The girlfriend’s experience is dependent upon what she brings to the table at any particular moment in time. When she looks at the world through the perspective of love, she sees beauty. When she looks at the world through fear, she sees a monster.
Willa: Wow, that is so interesting, Lisha! As many times as I’ve watched Thriller, I’ve never thought about it that way before.
Lisha: Isn’t that a perfect reflection of how we collectively experience Michael Jackson? He is an angel or a devil, innocent or guilty, depending on what the viewer brings to the table. This ambiguity forces us to question the whole concept of reality, showing us how perception trumps what is “really there.”
Willa: Yes, that’s a really important connection. And I agree, Elizabeth, that he does seem to be exploring the grey areas between guilt and innocence – “the liminality of innocence,” as you called it – and I love those examples you gave. He may be positioned in the hero role in Smooth Criminal, but he commits numerous acts of violence, as you say. And in Billie Jean, he may not be the father of the child whose “eyes looked like mine,” but he did go to her room and something – we’re not sure what – “happened much too soon.” That ambiguity occurs throughout Michael Jackson’s work.
Elizabeth: However, one short film which is definitely not ambiguous is Scream, and it’s one we should definitely mention before closing because it has a lot of noir-esque features (including a heightened mood of alienation). It is set in the vacuum of space and “in space, no one can hear you scream.” Putting Michael and Janet in this off-world environment really heightens the connection between alienation and celebrity/fame.
Karin: Yes, they surrounded themselves with art, which is often qualified as higher status and more distanced from people. So the art with which they surround themselves in their spacecraft world can also be seen as an alienating aspect.
Elizabeth: Not only do they surround themselves with art, they also attempt things on their own or in a pair that would usually be done in a group, such as playing sports, playing music. What we see in Scream is more escapism, a self-imposed exile. These are two characters in exile, and they have been put as far from their fellow human beings as possible. They can only connect through screens and other conduits. We get a sense that they are trying desperately to amuse themselves and all of it is in vain. The up-tempo beat of the song contradicts sharply with this.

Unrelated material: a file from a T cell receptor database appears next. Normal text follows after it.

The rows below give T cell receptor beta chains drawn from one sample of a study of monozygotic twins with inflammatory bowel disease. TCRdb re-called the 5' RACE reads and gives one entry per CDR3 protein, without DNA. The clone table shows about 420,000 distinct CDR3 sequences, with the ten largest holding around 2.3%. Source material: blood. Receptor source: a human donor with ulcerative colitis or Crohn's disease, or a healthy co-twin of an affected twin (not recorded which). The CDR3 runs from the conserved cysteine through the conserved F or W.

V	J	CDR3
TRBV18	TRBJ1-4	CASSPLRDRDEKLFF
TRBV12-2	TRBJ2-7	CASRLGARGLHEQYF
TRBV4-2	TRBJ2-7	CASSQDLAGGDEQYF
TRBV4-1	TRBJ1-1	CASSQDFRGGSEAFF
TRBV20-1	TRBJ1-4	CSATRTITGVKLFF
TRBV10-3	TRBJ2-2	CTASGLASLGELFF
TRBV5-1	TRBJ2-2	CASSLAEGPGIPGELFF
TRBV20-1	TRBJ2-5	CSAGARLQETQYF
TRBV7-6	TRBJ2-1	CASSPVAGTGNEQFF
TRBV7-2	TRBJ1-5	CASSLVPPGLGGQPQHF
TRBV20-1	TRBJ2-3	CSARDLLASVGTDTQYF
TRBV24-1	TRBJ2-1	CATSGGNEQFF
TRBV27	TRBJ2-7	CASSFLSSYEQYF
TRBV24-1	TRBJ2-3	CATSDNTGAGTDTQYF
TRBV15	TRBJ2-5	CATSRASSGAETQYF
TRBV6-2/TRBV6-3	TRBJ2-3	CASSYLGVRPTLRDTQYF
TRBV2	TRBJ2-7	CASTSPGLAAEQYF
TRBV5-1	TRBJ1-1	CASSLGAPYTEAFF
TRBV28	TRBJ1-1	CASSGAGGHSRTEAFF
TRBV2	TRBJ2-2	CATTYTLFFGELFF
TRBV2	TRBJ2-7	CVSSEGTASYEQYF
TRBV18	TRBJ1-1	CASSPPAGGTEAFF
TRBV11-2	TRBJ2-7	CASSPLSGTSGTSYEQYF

Lisha: Wow, Elizabeth! Never in a million years would I thought of Scream in terms of neo-noir, but there it is! Mind blown.
Willa: I agree. I wouldn’t have thought of Scream as neo-noir either, but it makes so much sense now that you say that, Elizabeth. All the elements we’ve been talking about, from visual elements like high-contrast lighting to thematic elements like isolation and the difficulty of being an innocent individual confronted by a corrupt society – they’re all there, aren’t they?
Elizabeth: Yes they are, Willa, Lisha. It’s one of those things that strikes you in a really uncanny way – that Scream which is free from all the stereotypes of noir is in fact very clearly neo-noir and dealing with so many of those ideas. Don’t you think that the space location serves to heighten the noir-ness of Scream?
Lisha: Most definitely. And with the sad news of David Bowie’s passing, I can’t help relating Scream to Bowie’s 1969 Space Oddity.
Bowie’s character “Major Tom,” was inspired by Stanley Kubrick’s 1968 film 2001: A Space Odyssey. Bowie said he strongly identified with its sense of isolation and alienation. I definitely see a lot of this work in Scream.
Willa: You know, we should talk about that sometime. There are a lot of connections there to Michael Jackson, as you say. Elizabeth, Karin – would you like to join us in that discussion?
Elizabeth: I would love to join you guys for a Bowie post. Can’t wait.
Karin: Yes, of course. I love Bowie and have listened to his music, and read a lot about him. So I’d be excited for that.
Willa: Wonderful! And thank you both so much for educating us about neo-noir! It really opened my eyes and allowed me to see some of his films in ways I never had before. I really value that, so thank you sincerely.
I’d also like to let everyone know that our friend Toni Bowers has an article about Michael Jackson and biography coming out soon in the Los Angeles Review of Books – next Tuesday, I believe. I’ll post a link as soon as it goes up, but you may want to keep a lookout for it.
Willa: Happy Holidays! As many of you know, Joie and I started this blog more than four years ago as a place to have in-depth discussions about “Michael Jackson, his art, and social change.” It’s been fascinating talking with you all about these ideas – I have learned so much the past four years. Michael Jackson’s full body of work – his music, dancing, lyrics and poetry, his concerts, short films and other visual art, his creative process and innovative production methods, his public persona, his costumes, his face and body, and above all his overarching aesthetic and deeply held beliefs about social justice and the power of art to bring about change – these are all so rich in meaning it really does take a village to even begin to grasp it all, and I sincerely appreciate everything you all have shared.